Background: The stability of atherosclerotic plaques determines the risk for rupture, which may lead to thrombus formation and potentially severe clinical complications such as myocardial infarction and stroke. Although the rate of plaque formation may be important for plaque stability, this process is not well understood. We took advantage of the atmospheric (14)C-declination curve (a result of the atomic bomb tests in the 1950s and 1960s) to determine the average biological age of carotid plaques.
Methodology/principal finding: The cores of carotid plaques were dissected from 29 well-characterized, symptomatic patients with carotid stenosis and analyzed for (14)C content by accelerator mass spectrometry. The average plaque age (i.e. formation time) was 9.6±3.3 years. All but two plaques had formed within 5-15 years before surgery. Plaque age was not associated with the chronological ages of the patients but was inversely related to plasma insulin levels (p = 0.0014). Most plaques were echo-lucent rather than echo-rich (2.24±0.97, range 1-5). However, plaques in the lowest tercile of plaque age (most recently formed) were characterized by further instability with a higher content of lipids and macrophages (67.8±12.4 vs. 50.4±6.2, p = 0.00005; 57.6±26.1 vs. 39.8±25.7, p<0.0005, respectively), less collagen (45.3±6.1 vs. 51.1±9.8, p<0.05), and fewer smooth muscle cells (130±31 vs. 141±21, p<0.05) than plaques in the highest tercile. Microarray analysis of plaques in the lowest tercile also showed increased activity of genes involved in immune responses and oxidative phosphorylation.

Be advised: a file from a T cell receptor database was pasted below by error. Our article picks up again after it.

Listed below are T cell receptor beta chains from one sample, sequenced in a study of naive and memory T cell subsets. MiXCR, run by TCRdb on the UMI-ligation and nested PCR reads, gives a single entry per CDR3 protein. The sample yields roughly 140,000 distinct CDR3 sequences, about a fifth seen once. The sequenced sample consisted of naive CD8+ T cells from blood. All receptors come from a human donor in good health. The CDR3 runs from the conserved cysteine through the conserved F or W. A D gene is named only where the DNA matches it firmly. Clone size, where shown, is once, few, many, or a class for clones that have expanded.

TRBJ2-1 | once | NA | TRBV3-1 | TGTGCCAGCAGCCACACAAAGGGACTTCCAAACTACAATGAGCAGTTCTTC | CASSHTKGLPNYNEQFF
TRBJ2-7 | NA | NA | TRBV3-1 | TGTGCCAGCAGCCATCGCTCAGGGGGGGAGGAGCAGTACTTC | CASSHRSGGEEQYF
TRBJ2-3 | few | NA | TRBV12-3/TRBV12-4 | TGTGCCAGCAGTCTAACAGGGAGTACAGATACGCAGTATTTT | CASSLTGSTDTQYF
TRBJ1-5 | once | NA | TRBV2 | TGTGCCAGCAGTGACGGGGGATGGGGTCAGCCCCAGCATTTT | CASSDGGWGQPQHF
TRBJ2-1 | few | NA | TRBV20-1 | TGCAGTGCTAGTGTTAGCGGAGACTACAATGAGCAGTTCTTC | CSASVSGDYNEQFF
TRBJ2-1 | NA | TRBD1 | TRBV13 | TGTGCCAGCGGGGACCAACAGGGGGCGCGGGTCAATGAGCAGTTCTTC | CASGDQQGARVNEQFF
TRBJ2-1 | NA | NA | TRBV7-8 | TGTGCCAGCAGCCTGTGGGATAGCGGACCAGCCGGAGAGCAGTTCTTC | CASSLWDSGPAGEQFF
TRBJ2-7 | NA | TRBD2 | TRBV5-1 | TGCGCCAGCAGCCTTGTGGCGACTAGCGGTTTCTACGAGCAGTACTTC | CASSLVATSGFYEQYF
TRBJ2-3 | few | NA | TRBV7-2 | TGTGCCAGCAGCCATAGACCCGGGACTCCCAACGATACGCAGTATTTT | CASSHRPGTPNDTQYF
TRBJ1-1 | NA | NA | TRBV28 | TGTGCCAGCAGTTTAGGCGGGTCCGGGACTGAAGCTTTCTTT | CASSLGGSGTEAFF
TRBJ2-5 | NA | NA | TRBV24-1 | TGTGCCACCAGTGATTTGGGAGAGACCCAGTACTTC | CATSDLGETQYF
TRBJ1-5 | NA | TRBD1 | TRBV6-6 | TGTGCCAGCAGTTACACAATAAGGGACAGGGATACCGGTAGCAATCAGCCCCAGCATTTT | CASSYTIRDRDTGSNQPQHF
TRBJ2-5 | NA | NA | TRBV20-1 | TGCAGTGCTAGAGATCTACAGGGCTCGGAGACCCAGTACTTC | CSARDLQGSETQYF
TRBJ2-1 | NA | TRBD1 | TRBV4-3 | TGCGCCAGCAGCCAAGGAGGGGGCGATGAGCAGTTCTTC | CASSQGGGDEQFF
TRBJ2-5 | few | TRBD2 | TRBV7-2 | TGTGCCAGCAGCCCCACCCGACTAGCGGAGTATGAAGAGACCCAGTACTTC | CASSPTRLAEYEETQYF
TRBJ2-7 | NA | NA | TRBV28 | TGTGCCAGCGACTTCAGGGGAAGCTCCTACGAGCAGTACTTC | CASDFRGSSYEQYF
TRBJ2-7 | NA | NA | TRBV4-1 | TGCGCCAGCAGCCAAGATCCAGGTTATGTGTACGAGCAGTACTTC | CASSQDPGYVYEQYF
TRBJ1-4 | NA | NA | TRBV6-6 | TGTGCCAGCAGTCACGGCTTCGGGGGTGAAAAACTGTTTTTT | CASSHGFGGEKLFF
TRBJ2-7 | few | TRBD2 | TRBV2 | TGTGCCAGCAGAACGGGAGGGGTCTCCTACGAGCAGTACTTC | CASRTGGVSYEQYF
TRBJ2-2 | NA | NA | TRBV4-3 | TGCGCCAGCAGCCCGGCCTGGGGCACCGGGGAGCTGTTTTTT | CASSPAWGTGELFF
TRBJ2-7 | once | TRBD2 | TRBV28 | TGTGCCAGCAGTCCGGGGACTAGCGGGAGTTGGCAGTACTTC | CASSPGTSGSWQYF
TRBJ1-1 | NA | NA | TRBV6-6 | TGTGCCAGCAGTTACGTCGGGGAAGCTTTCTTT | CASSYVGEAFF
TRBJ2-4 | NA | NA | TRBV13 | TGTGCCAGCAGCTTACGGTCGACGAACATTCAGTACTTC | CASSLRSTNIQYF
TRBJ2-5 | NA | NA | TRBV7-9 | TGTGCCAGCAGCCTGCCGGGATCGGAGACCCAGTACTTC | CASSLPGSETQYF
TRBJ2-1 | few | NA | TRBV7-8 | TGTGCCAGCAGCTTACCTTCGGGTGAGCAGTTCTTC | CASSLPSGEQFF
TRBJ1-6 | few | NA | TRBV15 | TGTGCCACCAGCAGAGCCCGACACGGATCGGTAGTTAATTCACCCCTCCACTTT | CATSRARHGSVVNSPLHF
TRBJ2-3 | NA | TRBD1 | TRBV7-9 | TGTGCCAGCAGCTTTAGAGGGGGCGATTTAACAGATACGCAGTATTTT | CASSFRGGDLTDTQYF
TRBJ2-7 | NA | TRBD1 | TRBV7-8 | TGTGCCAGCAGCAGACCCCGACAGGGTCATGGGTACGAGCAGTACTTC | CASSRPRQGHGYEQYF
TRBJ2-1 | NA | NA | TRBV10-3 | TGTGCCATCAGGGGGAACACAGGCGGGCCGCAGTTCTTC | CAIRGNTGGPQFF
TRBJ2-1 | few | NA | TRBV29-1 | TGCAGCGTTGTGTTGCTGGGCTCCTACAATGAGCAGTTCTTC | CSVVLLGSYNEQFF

Conclusions/significance: Our results show, for the first time, that plaque age, as judge by relative incorporation of (14)C, can improve our understanding of carotid plaque stability and therefore risk for clinical complications. Our results also suggest that levels of plasma insulin might be involved in determining carotid plaque age.